A young woman laying in a hospital bed attached to a machine taking blood, she is wearing a black t-shirt and trousers, she has long blonde hair and is smiling

Finding a donor for your stem cell transplant

If you're receiving stem cells donated from someone else – a relative, unrelated donor or cord blood – then doctors need to find a donor whose tissue type matches yours.

What’s on this page?

What we do

At Anthony Nolan, we maintain a register of willing volunteers who are ready to donate their stem cells to someone in need of a transplant. We will search for a matching donor, perform the appropriate tests and co-ordinate the stem cells arriving at hospital.

Who will be tested?

You – Unsurprisingly you will be tested first so that the search for your match can begin. Someone at your hospital or transplant centre will take a blood sample to do a tissue type test. The results will be passed on to Anthony Nolan so that we can start searching.

Your siblings - If you have any, your brothers or sisters will be tested next. They have the best chance of being a perfect match for you because they share the same parents. Blood samples will be taken by their local doctor/hospital and sent for tissue typing.

Anyone else? - Usually your wider family and friends will not be tested as it’s very unlikely that they will be a match. If they want to help other people in need of a stem cell transplant, then they may be interested in joining the Anthony Nolan register.

Searching our registry

Once your transplant centre gets in touch, we search all the possible donors in the UK to find your best match. If necessary, we will look for possible donors on registries from across the world. We can also check for cord blood matches in our cord bank.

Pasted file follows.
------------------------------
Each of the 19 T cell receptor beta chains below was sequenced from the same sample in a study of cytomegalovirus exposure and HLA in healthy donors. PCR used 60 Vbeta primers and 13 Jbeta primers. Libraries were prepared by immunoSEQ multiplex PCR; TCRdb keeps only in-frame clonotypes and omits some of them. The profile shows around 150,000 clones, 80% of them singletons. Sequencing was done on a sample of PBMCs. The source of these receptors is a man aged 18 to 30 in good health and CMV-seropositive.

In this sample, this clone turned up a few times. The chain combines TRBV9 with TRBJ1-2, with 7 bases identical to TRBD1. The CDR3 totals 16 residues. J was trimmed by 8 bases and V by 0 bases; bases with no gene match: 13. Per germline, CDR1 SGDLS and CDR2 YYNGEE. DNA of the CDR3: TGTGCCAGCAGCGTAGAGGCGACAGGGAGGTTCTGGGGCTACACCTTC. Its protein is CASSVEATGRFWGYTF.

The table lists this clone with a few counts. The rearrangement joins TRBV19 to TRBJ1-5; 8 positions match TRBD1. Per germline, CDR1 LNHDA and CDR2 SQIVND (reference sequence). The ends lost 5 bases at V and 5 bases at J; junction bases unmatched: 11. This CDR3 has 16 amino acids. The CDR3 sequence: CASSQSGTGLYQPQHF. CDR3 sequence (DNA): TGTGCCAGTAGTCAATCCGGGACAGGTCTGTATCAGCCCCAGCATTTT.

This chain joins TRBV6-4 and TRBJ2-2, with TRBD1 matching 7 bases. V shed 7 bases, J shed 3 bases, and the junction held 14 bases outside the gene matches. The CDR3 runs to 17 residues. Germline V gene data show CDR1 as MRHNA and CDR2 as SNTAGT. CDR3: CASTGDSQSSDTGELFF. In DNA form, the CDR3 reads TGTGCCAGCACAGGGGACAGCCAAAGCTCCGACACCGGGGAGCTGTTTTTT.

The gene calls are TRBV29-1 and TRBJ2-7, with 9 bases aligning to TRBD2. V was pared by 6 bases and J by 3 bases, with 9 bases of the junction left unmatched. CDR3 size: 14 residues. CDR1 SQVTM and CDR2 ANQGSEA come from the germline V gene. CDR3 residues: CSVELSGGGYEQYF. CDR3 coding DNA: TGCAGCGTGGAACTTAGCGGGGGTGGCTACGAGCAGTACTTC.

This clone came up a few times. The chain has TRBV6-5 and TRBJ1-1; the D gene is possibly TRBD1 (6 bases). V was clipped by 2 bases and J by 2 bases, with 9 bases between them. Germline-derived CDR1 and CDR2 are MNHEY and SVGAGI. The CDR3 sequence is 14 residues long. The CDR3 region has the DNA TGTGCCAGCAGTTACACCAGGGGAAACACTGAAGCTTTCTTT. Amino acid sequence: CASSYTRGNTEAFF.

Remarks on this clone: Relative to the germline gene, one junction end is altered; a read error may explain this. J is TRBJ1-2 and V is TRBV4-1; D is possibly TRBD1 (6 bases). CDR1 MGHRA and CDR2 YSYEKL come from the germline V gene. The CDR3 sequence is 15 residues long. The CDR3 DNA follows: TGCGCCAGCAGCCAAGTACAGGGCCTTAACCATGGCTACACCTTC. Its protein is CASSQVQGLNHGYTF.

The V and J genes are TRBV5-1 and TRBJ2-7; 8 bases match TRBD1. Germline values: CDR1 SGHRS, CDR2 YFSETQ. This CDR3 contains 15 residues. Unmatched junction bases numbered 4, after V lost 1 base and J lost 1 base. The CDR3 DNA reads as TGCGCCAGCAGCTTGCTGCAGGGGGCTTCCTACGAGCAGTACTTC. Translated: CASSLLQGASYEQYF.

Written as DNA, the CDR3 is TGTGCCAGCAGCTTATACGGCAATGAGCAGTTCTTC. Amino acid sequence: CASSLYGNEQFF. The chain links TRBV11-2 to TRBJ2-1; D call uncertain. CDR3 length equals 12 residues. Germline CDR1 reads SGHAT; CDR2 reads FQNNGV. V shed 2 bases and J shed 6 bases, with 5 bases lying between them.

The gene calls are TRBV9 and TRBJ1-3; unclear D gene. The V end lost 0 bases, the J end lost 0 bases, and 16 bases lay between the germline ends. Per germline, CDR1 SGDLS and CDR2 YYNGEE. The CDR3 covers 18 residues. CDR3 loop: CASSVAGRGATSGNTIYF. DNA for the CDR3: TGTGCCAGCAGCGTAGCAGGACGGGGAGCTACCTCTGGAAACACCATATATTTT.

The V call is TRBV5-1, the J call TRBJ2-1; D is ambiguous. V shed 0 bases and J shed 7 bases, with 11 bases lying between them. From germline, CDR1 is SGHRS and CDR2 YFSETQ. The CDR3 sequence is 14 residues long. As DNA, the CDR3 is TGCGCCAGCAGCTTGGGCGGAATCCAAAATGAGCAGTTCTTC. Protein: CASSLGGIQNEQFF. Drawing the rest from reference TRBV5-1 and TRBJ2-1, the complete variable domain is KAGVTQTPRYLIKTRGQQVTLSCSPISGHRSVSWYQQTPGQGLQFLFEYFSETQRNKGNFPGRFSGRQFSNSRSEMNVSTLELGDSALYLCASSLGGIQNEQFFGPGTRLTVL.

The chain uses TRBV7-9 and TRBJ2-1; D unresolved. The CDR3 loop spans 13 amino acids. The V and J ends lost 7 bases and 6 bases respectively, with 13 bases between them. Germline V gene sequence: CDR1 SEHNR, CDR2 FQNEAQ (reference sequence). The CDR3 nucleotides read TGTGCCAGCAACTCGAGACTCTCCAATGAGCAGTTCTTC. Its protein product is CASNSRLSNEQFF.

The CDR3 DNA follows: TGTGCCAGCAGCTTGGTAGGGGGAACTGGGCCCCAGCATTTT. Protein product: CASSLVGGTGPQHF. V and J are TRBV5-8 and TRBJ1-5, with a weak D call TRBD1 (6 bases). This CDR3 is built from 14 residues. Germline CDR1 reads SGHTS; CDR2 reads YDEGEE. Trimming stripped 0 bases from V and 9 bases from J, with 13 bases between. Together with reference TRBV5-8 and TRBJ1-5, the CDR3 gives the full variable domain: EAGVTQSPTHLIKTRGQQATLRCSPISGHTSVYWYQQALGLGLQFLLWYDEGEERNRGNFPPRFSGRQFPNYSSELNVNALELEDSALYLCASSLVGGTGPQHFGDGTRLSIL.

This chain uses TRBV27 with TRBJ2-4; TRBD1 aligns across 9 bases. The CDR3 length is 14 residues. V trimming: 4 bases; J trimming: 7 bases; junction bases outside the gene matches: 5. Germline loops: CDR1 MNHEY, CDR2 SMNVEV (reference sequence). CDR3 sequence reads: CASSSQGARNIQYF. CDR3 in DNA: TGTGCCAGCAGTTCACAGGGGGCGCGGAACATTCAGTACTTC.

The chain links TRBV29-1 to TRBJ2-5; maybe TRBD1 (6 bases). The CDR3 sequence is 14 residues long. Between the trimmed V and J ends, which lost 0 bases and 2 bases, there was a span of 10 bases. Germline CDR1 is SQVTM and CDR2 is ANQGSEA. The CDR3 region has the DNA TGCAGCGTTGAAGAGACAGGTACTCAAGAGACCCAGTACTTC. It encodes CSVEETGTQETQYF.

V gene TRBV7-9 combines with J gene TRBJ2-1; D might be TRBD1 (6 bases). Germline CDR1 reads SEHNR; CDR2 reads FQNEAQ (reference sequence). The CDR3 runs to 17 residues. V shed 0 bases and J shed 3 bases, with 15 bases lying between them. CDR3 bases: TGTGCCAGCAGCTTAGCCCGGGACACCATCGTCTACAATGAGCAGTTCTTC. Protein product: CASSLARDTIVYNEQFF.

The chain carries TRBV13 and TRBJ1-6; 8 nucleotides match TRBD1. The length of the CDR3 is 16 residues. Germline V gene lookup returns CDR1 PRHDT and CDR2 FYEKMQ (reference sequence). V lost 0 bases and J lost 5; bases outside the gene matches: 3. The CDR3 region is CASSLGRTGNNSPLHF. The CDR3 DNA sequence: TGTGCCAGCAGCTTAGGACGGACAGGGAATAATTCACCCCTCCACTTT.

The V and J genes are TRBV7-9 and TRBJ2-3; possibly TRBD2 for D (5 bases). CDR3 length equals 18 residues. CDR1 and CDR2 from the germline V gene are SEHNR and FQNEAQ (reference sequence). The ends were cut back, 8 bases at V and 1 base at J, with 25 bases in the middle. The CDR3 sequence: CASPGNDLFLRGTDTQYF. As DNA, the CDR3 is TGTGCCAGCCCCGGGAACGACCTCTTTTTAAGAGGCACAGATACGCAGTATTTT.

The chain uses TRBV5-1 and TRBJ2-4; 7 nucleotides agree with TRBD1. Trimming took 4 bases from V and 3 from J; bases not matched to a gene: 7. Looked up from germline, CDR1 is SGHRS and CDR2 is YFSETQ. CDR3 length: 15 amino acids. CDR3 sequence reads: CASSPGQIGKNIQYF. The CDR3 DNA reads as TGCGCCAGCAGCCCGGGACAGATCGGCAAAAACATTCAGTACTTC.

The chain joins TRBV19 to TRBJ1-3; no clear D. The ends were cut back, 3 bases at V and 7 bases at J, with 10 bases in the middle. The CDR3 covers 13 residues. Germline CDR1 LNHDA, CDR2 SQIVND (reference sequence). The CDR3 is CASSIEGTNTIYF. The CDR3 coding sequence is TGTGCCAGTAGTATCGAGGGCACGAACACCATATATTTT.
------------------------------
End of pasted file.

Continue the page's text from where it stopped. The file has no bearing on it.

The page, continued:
As a member of the Anthony Nolan search team, I'm one of the first cogs in the wheel when a patient requires a transplant.

Catherine. You can read more about the role of our search team in their blog.

Shortlisting your donors – our search team will make a shortlist of potential matching donors and send it to your transplant centre within 24 hours. We’ll contact each donor and ensure they’re still available and able to donate. They will then give some blood samples. They will be sent to your transplant centre’s labs, where your blood samples will be tested side by sideWe know it’s hard to wait but this process can sometimes take a few weeks.

Choosing your donor  the lab will test the samples to find the best match. After all the factors have been considered, such as your HLA tissue type and what’s best for treating your condition, your medical team will select your donor.

Arranging the donation when your matched donor has been selected, we’ll get in touch and arrange for them to have further blood tests and a full medical to make sure they’re fit and healthy to donate.

Once they donate, we’ll arrange for the stem cells to get from your donor to you as fast as possible. We’ll have a trained and experienced volunteer courier ready to pick the cells up and bring them straight to your transplant centre. This is always done, from anywhere in the world, within 72 hours.

What are we looking for?

For a transplant to take place, you need to have a donor whose tissue type matches your own. Matching is based on your human leukocyte antigen (HLA) tissue type. Your HLA is part of what makes you ‘you’ – your individual genetic characteristics.